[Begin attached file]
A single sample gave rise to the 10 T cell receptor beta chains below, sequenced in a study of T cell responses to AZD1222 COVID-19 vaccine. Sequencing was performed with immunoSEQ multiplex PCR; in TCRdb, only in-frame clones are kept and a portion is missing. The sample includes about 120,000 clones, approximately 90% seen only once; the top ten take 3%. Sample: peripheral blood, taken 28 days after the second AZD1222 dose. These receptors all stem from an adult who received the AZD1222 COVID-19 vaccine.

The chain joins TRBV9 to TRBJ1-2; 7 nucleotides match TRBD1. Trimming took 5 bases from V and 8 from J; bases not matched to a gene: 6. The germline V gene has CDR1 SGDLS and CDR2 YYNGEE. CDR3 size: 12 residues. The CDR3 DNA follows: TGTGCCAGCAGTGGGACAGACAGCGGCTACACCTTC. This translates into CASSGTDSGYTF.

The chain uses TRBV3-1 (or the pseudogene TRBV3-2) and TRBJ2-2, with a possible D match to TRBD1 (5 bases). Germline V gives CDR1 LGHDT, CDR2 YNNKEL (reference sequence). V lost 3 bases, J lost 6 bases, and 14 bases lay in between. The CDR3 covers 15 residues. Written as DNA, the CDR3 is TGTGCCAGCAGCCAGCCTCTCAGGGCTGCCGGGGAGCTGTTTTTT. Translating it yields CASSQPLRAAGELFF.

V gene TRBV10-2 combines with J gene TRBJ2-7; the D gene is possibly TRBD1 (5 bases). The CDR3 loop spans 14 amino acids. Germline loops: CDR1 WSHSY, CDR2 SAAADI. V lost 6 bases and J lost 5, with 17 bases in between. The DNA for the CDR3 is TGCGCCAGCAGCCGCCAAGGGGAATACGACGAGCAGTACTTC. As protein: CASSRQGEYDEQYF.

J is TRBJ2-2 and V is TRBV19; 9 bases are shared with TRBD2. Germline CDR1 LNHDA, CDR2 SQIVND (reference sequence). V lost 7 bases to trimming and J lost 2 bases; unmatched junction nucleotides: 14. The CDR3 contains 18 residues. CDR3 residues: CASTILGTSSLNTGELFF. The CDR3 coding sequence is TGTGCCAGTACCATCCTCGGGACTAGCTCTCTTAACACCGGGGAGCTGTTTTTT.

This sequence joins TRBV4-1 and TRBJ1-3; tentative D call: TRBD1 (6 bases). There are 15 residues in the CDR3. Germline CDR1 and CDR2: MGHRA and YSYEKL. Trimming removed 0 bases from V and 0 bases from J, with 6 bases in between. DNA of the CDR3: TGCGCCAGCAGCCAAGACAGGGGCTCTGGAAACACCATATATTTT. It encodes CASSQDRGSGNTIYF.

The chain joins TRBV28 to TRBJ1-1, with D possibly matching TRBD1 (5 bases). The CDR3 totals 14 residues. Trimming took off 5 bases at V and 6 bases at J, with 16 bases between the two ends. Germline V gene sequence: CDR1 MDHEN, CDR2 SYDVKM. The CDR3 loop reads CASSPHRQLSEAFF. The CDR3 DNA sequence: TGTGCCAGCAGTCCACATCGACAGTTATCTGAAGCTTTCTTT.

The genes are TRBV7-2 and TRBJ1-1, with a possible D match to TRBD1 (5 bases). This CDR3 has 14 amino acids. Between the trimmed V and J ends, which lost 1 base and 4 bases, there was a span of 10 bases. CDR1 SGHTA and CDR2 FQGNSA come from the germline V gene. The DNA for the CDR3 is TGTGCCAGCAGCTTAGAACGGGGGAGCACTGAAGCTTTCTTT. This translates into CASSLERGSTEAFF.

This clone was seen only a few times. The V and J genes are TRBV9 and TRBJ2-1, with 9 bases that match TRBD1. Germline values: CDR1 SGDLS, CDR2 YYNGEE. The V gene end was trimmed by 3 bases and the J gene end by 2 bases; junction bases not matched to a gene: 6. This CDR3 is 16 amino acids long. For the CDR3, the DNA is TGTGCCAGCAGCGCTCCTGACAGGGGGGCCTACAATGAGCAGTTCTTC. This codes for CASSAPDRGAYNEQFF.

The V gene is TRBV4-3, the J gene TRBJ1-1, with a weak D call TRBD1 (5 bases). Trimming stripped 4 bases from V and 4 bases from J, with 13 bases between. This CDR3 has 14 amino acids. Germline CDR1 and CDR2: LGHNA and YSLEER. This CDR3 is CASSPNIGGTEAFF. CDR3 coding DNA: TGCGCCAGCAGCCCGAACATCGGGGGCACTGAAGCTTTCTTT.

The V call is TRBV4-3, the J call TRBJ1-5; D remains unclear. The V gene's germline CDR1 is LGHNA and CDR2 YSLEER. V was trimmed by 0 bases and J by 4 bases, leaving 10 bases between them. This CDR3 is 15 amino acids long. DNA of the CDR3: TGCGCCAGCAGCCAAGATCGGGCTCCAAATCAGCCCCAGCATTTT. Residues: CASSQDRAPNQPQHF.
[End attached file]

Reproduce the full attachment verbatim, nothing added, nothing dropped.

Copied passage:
A single sample gave rise to the 10 T cell receptor beta chains below, sequenced in a study of T cell responses to AZD1222 COVID-19 vaccine. Sequencing was performed with immunoSEQ multiplex PCR; in TCRdb, only in-frame clones are kept and a portion is missing. The sample includes about 120,000 clones, approximately 90% seen only once; the top ten take 3%. Sample: peripheral blood, taken 28 days after the second AZD1222 dose. These receptors all stem from an adult who received the AZD1222 COVID-19 vaccine.

The chain joins TRBV9 to TRBJ1-2; 7 nucleotides match TRBD1. Trimming took 5 bases from V and 8 from J; bases not matched to a gene: 6. The germline V gene has CDR1 SGDLS and CDR2 YYNGEE. CDR3 size: 12 residues. The CDR3 DNA follows: TGTGCCAGCAGTGGGACAGACAGCGGCTACACCTTC. This translates into CASSGTDSGYTF.

The chain uses TRBV3-1 (or the pseudogene TRBV3-2) and TRBJ2-2, with a possible D match to TRBD1 (5 bases). Germline V gives CDR1 LGHDT, CDR2 YNNKEL (reference sequence). V lost 3 bases, J lost 6 bases, and 14 bases lay in between. The CDR3 covers 15 residues. Written as DNA, the CDR3 is TGTGCCAGCAGCCAGCCTCTCAGGGCTGCCGGGGAGCTGTTTTTT. Translating it yields CASSQPLRAAGELFF.

V gene TRBV10-2 combines with J gene TRBJ2-7; the D gene is possibly TRBD1 (5 bases). The CDR3 loop spans 14 amino acids. Germline loops: CDR1 WSHSY, CDR2 SAAADI. V lost 6 bases and J lost 5, with 17 bases in between. The DNA for the CDR3 is TGCGCCAGCAGCCGCCAAGGGGAATACGACGAGCAGTACTTC. As protein: CASSRQGEYDEQYF.

J is TRBJ2-2 and V is TRBV19; 9 bases are shared with TRBD2. Germline CDR1 LNHDA, CDR2 SQIVND (reference sequence). V lost 7 bases to trimming and J lost 2 bases; unmatched junction nucleotides: 14. The CDR3 contains 18 residues. CDR3 residues: CASTILGTSSLNTGELFF. The CDR3 coding sequence is TGTGCCAGTACCATCCTCGGGACTAGCTCTCTTAACACCGGGGAGCTGTTTTTT.

This sequence joins TRBV4-1 and TRBJ1-3; tentative D call: TRBD1 (6 bases). There are 15 residues in the CDR3. Germline CDR1 and CDR2: MGHRA and YSYEKL. Trimming removed 0 bases from V and 0 bases from J, with 6 bases in between. DNA of the CDR3: TGCGCCAGCAGCCAAGACAGGGGCTCTGGAAACACCATATATTTT. It encodes CASSQDRGSGNTIYF.

The chain joins TRBV28 to TRBJ1-1, with D possibly matching TRBD1 (5 bases). The CDR3 totals 14 residues. Trimming took off 5 bases at V and 6 bases at J, with 16 bases between the two ends. Germline V gene sequence: CDR1 MDHEN, CDR2 SYDVKM. The CDR3 loop reads CASSPHRQLSEAFF. The CDR3 DNA sequence: TGTGCCAGCAGTCCACATCGACAGTTATCTGAAGCTTTCTTT.

The genes are TRBV7-2 and TRBJ1-1, with a possible D match to TRBD1 (5 bases). This CDR3 has 14 amino acids. Between the trimmed V and J ends, which lost 1 base and 4 bases, there was a span of 10 bases. CDR1 SGHTA and CDR2 FQGNSA come from the germline V gene. The DNA for the CDR3 is TGTGCCAGCAGCTTAGAACGGGGGAGCACTGAAGCTTTCTTT. This translates into CASSLERGSTEAFF.

This clone was seen only a few times. The V and J genes are TRBV9 and TRBJ2-1, with 9 bases that match TRBD1. Germline values: CDR1 SGDLS, CDR2 YYNGEE. The V gene end was trimmed by 3 bases and the J gene end by 2 bases; junction bases not matched to a gene: 6. This CDR3 is 16 amino acids long. For the CDR3, the DNA is TGTGCCAGCAGCGCTCCTGACAGGGGGGCCTACAATGAGCAGTTCTTC. This codes for CASSAPDRGAYNEQFF.

The V gene is TRBV4-3, the J gene TRBJ1-1, with a weak D call TRBD1 (5 bases). Trimming stripped 4 bases from V and 4 bases from J, with 13 bases between. This CDR3 has 14 amino acids. Germline CDR1 and CDR2: LGHNA and YSLEER. This CDR3 is CASSPNIGGTEAFF. CDR3 coding DNA: TGCGCCAGCAGCCCGAACATCGGGGGCACTGAAGCTTTCTTT.

The V call is TRBV4-3, the J call TRBJ1-5; D remains unclear. The V gene's germline CDR1 is LGHNA and CDR2 YSLEER. V was trimmed by 0 bases and J by 4 bases, leaving 10 bases between them. This CDR3 is 15 amino acids long. DNA of the CDR3: TGCGCCAGCAGCCAAGATCGGGCTCCAAATCAGCCCCAGCATTTT. Residues: CASSQDRAPNQPQHF.